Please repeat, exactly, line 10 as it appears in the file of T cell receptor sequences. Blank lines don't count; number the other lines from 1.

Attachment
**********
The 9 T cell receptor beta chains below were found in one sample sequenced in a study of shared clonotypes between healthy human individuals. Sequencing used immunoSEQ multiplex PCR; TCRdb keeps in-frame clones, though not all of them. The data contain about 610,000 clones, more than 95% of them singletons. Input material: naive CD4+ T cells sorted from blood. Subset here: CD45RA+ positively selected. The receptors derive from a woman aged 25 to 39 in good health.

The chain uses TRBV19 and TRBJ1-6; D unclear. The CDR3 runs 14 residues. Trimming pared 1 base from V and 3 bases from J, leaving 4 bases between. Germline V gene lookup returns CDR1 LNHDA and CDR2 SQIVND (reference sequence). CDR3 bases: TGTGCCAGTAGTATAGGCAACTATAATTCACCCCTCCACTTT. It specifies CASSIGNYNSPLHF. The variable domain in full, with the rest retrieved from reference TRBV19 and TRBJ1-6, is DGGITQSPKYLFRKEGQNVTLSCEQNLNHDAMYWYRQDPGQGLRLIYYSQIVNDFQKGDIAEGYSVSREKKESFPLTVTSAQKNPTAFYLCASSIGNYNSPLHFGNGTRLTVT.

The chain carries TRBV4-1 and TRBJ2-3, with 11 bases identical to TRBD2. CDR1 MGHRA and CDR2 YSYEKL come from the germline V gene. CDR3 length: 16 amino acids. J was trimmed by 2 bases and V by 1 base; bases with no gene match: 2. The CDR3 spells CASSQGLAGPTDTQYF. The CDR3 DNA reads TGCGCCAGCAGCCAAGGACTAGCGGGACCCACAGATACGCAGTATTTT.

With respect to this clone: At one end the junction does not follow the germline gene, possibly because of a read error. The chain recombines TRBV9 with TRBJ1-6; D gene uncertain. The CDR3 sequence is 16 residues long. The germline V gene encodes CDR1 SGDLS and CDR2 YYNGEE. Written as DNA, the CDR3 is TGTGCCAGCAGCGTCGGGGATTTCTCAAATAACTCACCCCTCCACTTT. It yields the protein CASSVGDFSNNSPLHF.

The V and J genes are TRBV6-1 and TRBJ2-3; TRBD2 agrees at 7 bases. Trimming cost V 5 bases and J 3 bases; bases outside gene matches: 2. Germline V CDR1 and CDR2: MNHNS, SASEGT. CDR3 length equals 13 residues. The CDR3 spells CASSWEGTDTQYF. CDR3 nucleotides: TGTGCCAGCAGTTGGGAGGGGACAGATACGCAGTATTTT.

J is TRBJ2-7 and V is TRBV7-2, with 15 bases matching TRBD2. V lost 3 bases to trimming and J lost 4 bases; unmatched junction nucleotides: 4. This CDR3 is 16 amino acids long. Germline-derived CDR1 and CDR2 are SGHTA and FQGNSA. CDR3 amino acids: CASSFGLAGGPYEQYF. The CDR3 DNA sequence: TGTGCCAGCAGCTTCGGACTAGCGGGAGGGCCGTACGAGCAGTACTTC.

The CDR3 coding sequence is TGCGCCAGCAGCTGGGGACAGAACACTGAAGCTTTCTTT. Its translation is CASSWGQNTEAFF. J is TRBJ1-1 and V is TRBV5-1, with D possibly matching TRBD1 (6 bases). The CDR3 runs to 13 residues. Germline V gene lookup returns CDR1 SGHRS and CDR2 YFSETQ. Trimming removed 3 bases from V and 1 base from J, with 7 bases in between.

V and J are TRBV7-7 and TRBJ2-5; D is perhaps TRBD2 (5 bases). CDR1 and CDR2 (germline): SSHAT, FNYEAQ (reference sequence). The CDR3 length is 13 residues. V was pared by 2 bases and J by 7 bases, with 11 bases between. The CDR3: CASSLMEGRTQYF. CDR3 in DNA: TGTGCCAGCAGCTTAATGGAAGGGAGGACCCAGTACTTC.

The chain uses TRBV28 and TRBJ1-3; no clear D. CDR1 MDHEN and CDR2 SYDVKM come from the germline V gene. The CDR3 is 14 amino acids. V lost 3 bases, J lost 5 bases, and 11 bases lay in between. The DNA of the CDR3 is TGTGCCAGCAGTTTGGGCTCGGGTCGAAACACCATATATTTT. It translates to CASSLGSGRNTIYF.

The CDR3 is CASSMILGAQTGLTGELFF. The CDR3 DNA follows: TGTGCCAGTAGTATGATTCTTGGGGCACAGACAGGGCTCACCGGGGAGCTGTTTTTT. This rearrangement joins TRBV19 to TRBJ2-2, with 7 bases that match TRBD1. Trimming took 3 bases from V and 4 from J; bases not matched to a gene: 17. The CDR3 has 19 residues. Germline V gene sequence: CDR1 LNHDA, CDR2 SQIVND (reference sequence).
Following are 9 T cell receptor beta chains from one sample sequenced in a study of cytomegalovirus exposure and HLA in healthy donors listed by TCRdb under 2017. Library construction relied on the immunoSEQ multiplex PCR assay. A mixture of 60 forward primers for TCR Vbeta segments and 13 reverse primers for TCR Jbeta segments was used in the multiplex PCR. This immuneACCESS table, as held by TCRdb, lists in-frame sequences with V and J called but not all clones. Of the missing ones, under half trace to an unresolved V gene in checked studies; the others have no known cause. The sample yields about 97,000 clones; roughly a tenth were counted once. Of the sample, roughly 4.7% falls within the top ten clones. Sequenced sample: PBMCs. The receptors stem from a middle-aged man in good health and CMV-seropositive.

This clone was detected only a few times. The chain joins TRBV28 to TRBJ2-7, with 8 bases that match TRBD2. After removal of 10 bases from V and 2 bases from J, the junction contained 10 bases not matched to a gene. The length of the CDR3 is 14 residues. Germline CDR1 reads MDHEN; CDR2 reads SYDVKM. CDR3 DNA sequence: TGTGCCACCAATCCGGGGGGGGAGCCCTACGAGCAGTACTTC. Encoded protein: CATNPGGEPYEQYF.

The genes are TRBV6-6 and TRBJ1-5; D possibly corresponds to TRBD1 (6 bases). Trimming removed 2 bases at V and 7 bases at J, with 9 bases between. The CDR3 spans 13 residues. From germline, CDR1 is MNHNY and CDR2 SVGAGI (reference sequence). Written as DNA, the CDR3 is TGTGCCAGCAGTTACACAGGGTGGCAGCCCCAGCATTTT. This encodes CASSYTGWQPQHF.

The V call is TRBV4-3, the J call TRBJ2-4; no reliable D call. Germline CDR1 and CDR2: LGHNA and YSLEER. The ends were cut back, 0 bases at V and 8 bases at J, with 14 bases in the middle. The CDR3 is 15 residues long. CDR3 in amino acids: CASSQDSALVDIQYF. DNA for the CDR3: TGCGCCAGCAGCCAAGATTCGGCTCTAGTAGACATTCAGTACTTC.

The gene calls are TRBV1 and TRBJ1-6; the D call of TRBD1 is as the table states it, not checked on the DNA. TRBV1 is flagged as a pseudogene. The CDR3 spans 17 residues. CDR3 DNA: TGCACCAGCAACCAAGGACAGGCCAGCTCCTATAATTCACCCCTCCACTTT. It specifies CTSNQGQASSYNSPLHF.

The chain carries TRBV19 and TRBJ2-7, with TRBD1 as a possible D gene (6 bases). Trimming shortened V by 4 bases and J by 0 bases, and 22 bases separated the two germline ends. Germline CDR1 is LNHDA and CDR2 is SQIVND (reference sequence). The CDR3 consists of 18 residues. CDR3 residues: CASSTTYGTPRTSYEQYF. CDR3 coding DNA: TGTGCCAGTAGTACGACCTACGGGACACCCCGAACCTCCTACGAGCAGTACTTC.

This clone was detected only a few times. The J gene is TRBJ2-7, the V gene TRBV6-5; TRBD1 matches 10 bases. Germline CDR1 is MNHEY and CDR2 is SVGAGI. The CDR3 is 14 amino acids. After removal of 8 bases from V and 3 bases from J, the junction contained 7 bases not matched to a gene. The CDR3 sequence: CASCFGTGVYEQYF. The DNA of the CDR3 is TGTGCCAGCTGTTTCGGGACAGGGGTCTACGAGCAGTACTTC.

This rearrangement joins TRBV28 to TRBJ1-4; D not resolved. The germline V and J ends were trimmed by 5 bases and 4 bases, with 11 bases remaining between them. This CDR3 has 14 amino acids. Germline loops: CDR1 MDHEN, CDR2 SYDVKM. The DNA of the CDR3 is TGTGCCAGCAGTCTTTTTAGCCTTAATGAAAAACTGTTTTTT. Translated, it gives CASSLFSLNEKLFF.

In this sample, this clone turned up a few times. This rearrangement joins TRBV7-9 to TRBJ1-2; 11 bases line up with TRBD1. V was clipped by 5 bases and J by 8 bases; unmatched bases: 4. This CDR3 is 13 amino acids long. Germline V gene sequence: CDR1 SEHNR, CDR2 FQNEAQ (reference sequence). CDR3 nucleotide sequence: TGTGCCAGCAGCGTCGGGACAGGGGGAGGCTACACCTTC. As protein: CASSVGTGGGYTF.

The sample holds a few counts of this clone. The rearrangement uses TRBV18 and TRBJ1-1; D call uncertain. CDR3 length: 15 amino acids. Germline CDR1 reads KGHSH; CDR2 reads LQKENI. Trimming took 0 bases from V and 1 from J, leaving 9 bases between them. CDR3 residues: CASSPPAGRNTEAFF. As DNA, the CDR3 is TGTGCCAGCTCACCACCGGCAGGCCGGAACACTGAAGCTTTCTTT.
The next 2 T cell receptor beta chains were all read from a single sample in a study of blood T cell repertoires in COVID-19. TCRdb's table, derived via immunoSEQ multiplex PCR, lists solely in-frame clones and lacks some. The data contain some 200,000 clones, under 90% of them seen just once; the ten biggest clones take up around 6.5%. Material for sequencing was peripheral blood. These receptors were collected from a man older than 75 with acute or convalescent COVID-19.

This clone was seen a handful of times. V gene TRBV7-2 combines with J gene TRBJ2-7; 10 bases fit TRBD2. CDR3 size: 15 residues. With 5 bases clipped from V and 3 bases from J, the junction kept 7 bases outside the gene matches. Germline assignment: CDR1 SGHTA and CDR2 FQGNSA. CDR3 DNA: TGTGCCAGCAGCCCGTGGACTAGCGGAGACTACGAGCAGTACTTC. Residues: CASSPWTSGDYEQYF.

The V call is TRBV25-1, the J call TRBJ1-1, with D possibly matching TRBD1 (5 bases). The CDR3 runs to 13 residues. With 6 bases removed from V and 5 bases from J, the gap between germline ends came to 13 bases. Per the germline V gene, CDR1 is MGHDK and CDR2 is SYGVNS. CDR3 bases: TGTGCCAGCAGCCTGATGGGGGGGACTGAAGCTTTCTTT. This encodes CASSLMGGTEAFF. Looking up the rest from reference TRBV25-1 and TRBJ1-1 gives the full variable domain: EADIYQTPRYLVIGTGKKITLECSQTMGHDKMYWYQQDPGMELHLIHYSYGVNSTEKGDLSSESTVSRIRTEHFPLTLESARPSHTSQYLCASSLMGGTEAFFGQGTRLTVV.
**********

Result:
The CDR3 is CASSMILGAQTGLTGELFF. The CDR3 DNA follows: TGTGCCAGTAGTATGATTCTTGGGGCACAGACAGGGCTCACCGGGGAGCTGTTTTTT. This rearrangement joins TRBV19 to TRBJ2-2, with 7 bases that match TRBD1. Trimming took 3 bases from V and 4 from J; bases not matched to a gene: 17. The CDR3 has 19 residues. Germline V gene sequence: CDR1 LNHDA, CDR2 SQIVND (reference sequence).